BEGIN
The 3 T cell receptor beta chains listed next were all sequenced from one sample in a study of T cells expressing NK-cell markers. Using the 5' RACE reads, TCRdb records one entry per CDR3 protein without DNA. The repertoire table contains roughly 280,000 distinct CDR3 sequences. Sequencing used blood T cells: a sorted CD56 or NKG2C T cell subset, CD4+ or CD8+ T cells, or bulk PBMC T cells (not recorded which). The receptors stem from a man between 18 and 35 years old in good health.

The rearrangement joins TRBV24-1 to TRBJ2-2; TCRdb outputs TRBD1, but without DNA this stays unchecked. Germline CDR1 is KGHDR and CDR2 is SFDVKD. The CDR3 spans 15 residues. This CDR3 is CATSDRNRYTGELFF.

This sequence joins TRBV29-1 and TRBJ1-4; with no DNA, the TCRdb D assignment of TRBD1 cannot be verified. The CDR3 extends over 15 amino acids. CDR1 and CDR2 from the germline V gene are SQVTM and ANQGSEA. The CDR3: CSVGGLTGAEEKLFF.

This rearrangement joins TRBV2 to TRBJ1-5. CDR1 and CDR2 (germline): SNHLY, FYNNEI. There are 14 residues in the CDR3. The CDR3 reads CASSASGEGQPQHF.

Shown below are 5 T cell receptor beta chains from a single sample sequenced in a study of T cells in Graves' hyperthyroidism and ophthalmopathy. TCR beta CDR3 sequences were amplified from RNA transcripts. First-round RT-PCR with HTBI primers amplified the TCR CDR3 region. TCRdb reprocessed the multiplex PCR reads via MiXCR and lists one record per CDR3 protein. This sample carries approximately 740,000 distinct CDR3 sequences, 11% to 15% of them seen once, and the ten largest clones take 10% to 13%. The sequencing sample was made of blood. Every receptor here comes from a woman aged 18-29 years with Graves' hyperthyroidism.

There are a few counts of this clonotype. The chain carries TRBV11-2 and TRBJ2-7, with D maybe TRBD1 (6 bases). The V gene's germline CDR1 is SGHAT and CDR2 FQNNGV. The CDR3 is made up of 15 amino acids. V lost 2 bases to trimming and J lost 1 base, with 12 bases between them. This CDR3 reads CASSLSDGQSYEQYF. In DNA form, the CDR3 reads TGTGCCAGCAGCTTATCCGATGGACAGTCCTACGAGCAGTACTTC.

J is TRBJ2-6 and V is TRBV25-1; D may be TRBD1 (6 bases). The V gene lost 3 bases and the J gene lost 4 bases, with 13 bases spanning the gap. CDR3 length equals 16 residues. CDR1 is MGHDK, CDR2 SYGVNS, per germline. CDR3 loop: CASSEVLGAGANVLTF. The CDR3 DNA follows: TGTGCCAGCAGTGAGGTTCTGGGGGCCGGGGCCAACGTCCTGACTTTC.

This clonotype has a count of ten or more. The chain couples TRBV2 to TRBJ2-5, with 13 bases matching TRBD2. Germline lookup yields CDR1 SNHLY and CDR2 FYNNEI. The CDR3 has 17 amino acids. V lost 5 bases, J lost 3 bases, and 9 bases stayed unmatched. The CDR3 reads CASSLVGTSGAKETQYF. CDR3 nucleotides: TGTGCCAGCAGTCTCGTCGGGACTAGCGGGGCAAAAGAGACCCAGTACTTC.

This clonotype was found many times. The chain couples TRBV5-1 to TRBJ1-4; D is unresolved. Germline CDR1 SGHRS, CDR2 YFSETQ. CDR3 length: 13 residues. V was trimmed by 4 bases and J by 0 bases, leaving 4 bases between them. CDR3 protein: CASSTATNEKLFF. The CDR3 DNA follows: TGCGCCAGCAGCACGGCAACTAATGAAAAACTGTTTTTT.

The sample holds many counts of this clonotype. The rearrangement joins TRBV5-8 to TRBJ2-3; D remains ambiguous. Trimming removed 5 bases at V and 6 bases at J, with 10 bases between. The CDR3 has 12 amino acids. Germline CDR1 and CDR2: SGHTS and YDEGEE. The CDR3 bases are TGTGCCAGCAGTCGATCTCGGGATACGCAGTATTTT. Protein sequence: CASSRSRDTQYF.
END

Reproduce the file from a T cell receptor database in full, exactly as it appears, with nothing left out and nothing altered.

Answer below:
The 3 T cell receptor beta chains listed next were all sequenced from one sample in a study of T cells expressing NK-cell markers. Using the 5' RACE reads, TCRdb records one entry per CDR3 protein without DNA. The repertoire table contains roughly 280,000 distinct CDR3 sequences. Sequencing used blood T cells: a sorted CD56 or NKG2C T cell subset, CD4+ or CD8+ T cells, or bulk PBMC T cells (not recorded which). The receptors stem from a man between 18 and 35 years old in good health.

The rearrangement joins TRBV24-1 to TRBJ2-2; TCRdb outputs TRBD1, but without DNA this stays unchecked. Germline CDR1 is KGHDR and CDR2 is SFDVKD. The CDR3 spans 15 residues. This CDR3 is CATSDRNRYTGELFF.

This sequence joins TRBV29-1 and TRBJ1-4; with no DNA, the TCRdb D assignment of TRBD1 cannot be verified. The CDR3 extends over 15 amino acids. CDR1 and CDR2 from the germline V gene are SQVTM and ANQGSEA. The CDR3: CSVGGLTGAEEKLFF.

This rearrangement joins TRBV2 to TRBJ1-5. CDR1 and CDR2 (germline): SNHLY, FYNNEI. There are 14 residues in the CDR3. The CDR3 reads CASSASGEGQPQHF.

Shown below are 5 T cell receptor beta chains from a single sample sequenced in a study of T cells in Graves' hyperthyroidism and ophthalmopathy. TCR beta CDR3 sequences were amplified from RNA transcripts. First-round RT-PCR with HTBI primers amplified the TCR CDR3 region. TCRdb reprocessed the multiplex PCR reads via MiXCR and lists one record per CDR3 protein. This sample carries approximately 740,000 distinct CDR3 sequences, 11% to 15% of them seen once, and the ten largest clones take 10% to 13%. The sequencing sample was made of blood. Every receptor here comes from a woman aged 18-29 years with Graves' hyperthyroidism.

There are a few counts of this clonotype. The chain carries TRBV11-2 and TRBJ2-7, with D maybe TRBD1 (6 bases). The V gene's germline CDR1 is SGHAT and CDR2 FQNNGV. The CDR3 is made up of 15 amino acids. V lost 2 bases to trimming and J lost 1 base, with 12 bases between them. This CDR3 reads CASSLSDGQSYEQYF. In DNA form, the CDR3 reads TGTGCCAGCAGCTTATCCGATGGACAGTCCTACGAGCAGTACTTC.

J is TRBJ2-6 and V is TRBV25-1; D may be TRBD1 (6 bases). The V gene lost 3 bases and the J gene lost 4 bases, with 13 bases spanning the gap. CDR3 length equals 16 residues. CDR1 is MGHDK, CDR2 SYGVNS, per germline. CDR3 loop: CASSEVLGAGANVLTF. The CDR3 DNA follows: TGTGCCAGCAGTGAGGTTCTGGGGGCCGGGGCCAACGTCCTGACTTTC.

This clonotype has a count of ten or more. The chain couples TRBV2 to TRBJ2-5, with 13 bases matching TRBD2. Germline lookup yields CDR1 SNHLY and CDR2 FYNNEI. The CDR3 has 17 amino acids. V lost 5 bases, J lost 3 bases, and 9 bases stayed unmatched. The CDR3 reads CASSLVGTSGAKETQYF. CDR3 nucleotides: TGTGCCAGCAGTCTCGTCGGGACTAGCGGGGCAAAAGAGACCCAGTACTTC.

This clonotype was found many times. The chain couples TRBV5-1 to TRBJ1-4; D is unresolved. Germline CDR1 SGHRS, CDR2 YFSETQ. CDR3 length: 13 residues. V was trimmed by 4 bases and J by 0 bases, leaving 4 bases between them. CDR3 protein: CASSTATNEKLFF. The CDR3 DNA follows: TGCGCCAGCAGCACGGCAACTAATGAAAAACTGTTTTTT.

The sample holds many counts of this clonotype. The rearrangement joins TRBV5-8 to TRBJ2-3; D remains ambiguous. Trimming removed 5 bases at V and 6 bases at J, with 10 bases between. The CDR3 has 12 amino acids. Germline CDR1 and CDR2: SGHTS and YDEGEE. The CDR3 bases are TGTGCCAGCAGTCGATCTCGGGATACGCAGTATTTT. Protein sequence: CASSRSRDTQYF.